Is Research In Motion About to Hurt Itself?

I have a question for all of you BlackBerry users out there: What's so special about Research In Motion's (NAS: RIMM) BlackBerry Messenger?

This is an honest question. Personally, I've never used it but the service is undeniably popular among BlackBerry owners. Here's a follow-up question to those who are hooked on BBM: If you could use BBM on a different platform, would you ditch your BlackBerry?

Earlier in the year, there were rumblings that RIM may be bringing BBM to Google's (NAS: GOOG) Android and Apple's (NAS: AAPL) iOS to give those users a partial taste of the BBM experience. The goal would naturally be to try and coax some users into picking up a BlackBerry for a full-featured ride. Today, some leaked screenshots have emerged showing the popular messaging app running on an unnamed Android device.

Although the pictures themselves are somewhat suspect due to poor quality, they still add credibility to the possibility of BBM making its way to Android. I've already predicted that the new BBM Music service will be a flop, and this move also has the potential to backfire, since many users stick with their BlackBerrys specifically for BBM. If BBM becomes available on other platforms, there's no longer a compelling reason to stick with RIM. On the flipside, if BBM can reach a critical mass of users by snowballing network effects, it could have quite a valuable platform on its hands.

Group messaging is the latest battleground with many worthy contenders. Samsung is jumping in with its ChatOn service targeting iOS, Android, Blackberry, and its own Bada platforms. Facebook just launched its dedicated Messenger app, which leverages its existing network effects. Apple's iMessage is due out alongside iOS 5 and the iPhone 5 tomorrow and Google has a handful of innovative group messaging features.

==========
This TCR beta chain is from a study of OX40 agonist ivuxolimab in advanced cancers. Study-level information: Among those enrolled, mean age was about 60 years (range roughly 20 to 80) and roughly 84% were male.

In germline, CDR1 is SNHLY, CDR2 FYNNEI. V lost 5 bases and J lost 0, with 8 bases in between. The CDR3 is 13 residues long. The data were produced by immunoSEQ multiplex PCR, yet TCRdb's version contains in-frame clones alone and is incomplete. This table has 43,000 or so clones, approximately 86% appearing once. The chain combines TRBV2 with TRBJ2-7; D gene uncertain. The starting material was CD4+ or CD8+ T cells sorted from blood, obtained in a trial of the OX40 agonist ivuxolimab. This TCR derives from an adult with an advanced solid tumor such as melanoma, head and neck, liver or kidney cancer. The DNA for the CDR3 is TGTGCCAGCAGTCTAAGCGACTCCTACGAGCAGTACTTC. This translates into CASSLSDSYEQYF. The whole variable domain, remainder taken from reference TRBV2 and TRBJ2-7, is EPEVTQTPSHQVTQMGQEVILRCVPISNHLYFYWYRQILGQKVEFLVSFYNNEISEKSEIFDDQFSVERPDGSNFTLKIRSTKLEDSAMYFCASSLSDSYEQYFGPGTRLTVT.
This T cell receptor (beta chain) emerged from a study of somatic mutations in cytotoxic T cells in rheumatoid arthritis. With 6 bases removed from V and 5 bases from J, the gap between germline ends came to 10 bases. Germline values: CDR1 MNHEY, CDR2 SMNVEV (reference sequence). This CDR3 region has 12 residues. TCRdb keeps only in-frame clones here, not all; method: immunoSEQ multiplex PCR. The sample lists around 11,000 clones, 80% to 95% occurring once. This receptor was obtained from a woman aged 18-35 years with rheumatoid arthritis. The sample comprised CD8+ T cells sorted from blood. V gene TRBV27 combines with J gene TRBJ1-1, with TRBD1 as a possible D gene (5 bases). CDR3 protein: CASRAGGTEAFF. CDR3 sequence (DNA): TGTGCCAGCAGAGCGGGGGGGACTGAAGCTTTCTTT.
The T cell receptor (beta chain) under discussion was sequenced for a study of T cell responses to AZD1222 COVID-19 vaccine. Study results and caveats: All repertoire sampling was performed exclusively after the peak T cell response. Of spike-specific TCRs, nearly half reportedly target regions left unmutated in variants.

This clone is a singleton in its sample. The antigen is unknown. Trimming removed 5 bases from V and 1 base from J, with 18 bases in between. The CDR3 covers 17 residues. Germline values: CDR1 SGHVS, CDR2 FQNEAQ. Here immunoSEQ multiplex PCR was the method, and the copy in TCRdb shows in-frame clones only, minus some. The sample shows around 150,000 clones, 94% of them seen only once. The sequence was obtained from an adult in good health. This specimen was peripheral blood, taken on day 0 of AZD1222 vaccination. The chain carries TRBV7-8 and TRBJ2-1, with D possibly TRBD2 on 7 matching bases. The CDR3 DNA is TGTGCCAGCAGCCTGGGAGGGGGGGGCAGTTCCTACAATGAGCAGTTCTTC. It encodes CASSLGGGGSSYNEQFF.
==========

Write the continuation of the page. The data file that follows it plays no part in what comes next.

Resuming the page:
I'm all about killing SMS, an antiquated and expensive service, to the protests of carriers like AT&T (NYS: T) and Verizon (NYS: VZ) in favor of cheaper and technologically superior alternatives like those mentioned above.

Ultimately, I think RIM is shooting itself in the foot if it brings BBM to other platforms. The company is in a rut, and opening BBM up to the masses will just make it that much easier for on-the-fence customers to make the plunge and switch.

At the time thisarticle was published Fool contributorEvan Niuowns shares of Apple and AT&T, but he holds no other position in any company mentioned.Click hereto see his holdings and a short bio. The Motley Fool owns shares of Apple, Research In Motion, and Google.Motley Fool newsletter serviceshave recommended buying shares of AT&T, Google, and Apple, as well as creating a bull call spread position in Apple. Try any of our Foolish newsletter servicesfree for 30 days. We Fools may not all hold the same opinions, but we all believe thatconsidering a diverse range of insightsmakes us better investors. The Motley Fool has adisclosure policy.

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